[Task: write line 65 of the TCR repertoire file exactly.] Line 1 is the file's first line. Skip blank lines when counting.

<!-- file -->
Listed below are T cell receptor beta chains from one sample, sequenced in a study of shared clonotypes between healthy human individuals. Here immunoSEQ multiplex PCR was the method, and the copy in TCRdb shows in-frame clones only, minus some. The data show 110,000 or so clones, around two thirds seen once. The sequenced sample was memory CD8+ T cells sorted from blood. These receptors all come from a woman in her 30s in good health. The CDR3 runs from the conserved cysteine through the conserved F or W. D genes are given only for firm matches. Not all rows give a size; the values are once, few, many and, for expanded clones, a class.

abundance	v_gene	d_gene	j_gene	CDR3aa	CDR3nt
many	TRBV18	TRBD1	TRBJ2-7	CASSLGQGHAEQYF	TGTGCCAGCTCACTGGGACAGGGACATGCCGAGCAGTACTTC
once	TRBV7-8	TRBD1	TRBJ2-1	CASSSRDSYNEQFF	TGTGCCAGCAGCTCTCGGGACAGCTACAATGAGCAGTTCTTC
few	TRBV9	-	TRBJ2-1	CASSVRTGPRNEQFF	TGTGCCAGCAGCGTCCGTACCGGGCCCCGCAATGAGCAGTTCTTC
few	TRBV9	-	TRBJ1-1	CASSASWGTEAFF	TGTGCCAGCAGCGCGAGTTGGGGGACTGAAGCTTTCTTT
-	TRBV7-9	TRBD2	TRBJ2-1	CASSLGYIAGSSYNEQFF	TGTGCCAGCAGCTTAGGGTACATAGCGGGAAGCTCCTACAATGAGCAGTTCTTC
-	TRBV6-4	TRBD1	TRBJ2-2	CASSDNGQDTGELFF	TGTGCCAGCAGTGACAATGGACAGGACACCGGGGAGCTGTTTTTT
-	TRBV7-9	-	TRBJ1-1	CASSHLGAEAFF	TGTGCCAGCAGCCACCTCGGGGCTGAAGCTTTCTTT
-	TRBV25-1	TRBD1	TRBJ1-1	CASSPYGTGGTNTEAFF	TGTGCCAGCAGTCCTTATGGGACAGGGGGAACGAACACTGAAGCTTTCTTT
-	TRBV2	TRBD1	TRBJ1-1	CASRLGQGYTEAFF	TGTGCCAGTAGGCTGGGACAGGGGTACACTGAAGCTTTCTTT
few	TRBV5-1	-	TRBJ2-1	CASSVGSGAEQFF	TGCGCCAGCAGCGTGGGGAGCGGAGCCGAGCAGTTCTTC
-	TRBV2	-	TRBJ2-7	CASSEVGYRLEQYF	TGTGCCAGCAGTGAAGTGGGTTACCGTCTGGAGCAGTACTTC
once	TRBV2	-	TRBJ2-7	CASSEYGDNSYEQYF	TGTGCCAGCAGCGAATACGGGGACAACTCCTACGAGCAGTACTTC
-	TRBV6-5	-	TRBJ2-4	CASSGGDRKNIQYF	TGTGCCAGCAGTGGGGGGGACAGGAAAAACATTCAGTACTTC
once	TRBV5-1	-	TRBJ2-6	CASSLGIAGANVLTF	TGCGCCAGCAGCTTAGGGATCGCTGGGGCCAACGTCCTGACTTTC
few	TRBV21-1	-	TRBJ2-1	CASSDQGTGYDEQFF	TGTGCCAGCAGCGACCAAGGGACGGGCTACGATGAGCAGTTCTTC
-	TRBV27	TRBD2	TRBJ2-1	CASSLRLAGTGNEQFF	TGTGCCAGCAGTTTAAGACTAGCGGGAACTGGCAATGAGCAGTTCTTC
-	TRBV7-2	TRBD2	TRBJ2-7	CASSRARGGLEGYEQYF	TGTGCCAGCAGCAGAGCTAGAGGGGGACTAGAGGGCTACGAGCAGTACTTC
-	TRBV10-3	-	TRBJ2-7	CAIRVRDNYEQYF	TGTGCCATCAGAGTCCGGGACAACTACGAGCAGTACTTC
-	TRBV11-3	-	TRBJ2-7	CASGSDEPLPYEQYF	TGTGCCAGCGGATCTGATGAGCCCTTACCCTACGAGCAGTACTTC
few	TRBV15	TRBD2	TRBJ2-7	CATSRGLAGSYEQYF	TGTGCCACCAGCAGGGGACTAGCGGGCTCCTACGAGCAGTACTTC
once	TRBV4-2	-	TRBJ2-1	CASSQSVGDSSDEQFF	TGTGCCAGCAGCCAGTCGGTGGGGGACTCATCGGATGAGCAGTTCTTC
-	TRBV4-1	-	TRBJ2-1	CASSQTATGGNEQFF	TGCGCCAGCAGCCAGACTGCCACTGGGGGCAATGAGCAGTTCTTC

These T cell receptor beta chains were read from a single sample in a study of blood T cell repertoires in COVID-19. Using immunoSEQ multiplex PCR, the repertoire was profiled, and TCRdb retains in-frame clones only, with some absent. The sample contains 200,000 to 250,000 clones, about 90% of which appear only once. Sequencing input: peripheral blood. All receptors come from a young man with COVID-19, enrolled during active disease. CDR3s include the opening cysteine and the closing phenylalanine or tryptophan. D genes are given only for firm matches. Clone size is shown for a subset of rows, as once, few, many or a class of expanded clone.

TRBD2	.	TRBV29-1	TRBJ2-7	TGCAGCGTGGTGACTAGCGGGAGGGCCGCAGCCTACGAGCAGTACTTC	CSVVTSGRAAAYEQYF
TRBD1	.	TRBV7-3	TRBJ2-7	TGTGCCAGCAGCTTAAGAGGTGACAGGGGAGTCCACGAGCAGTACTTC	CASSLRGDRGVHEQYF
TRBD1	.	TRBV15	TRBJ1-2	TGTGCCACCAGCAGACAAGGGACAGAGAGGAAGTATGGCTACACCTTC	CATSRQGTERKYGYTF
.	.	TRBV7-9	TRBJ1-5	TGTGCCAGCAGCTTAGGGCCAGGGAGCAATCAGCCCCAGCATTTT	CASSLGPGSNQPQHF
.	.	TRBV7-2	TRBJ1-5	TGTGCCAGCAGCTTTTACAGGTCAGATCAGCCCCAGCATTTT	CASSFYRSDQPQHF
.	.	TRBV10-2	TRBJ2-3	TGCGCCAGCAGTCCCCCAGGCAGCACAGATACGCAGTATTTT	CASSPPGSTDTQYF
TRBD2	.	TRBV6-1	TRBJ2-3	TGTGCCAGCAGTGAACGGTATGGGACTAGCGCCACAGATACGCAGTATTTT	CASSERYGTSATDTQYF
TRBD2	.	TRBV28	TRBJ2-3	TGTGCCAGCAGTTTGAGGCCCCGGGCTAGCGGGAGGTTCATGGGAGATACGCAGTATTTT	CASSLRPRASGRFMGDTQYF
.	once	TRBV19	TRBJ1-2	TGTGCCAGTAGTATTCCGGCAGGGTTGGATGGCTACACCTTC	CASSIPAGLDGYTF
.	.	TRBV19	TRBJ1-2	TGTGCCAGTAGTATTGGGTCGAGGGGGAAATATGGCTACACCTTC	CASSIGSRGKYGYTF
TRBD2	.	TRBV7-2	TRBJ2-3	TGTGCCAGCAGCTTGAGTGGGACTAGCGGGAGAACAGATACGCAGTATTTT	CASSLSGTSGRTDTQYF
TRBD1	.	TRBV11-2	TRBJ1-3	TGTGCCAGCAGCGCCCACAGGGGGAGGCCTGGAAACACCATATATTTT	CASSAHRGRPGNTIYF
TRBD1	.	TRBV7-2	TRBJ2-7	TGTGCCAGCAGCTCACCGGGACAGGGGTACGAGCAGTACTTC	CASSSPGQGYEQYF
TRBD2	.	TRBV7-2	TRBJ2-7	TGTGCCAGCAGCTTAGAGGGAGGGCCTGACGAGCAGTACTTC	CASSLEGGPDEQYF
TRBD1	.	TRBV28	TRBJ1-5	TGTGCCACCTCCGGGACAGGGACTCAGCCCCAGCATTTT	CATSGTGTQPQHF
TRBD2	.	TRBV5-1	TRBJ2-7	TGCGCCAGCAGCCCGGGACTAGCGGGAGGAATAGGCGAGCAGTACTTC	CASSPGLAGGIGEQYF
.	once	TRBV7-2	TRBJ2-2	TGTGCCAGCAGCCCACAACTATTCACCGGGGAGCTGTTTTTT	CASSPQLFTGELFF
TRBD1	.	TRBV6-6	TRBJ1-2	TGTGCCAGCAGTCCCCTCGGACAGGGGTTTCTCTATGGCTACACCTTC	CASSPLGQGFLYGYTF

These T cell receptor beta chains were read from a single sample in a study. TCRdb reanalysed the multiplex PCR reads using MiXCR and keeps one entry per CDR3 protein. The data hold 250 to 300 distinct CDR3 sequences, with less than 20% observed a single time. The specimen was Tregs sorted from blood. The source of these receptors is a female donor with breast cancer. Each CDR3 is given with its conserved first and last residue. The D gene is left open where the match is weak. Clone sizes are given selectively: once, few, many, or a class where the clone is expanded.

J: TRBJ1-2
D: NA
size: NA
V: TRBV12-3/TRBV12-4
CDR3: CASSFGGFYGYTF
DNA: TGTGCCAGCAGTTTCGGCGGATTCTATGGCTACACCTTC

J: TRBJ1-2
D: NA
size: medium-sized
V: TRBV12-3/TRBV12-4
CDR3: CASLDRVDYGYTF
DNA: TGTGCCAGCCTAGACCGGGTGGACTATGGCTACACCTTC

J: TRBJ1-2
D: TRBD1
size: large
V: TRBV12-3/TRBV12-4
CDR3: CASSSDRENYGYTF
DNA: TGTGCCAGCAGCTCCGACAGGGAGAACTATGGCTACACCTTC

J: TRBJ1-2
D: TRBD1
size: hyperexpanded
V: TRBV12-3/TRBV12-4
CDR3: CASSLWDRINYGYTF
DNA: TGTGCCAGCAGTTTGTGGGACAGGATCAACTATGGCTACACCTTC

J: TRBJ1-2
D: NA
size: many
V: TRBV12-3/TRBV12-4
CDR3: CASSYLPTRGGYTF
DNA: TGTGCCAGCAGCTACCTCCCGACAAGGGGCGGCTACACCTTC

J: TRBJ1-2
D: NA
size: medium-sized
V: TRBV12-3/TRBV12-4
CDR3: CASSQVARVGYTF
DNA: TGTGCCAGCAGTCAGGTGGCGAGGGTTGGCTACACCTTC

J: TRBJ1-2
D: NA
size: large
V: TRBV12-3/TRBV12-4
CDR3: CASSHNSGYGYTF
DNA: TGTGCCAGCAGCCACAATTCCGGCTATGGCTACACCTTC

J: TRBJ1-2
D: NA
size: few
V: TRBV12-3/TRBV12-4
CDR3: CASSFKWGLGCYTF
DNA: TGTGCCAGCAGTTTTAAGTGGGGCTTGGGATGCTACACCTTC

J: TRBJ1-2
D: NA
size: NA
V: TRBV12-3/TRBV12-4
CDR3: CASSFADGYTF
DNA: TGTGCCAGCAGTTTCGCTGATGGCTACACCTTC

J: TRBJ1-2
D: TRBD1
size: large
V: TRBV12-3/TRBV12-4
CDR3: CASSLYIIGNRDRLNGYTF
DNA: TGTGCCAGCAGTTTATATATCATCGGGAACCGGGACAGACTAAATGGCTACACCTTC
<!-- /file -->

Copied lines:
size: hyperexpanded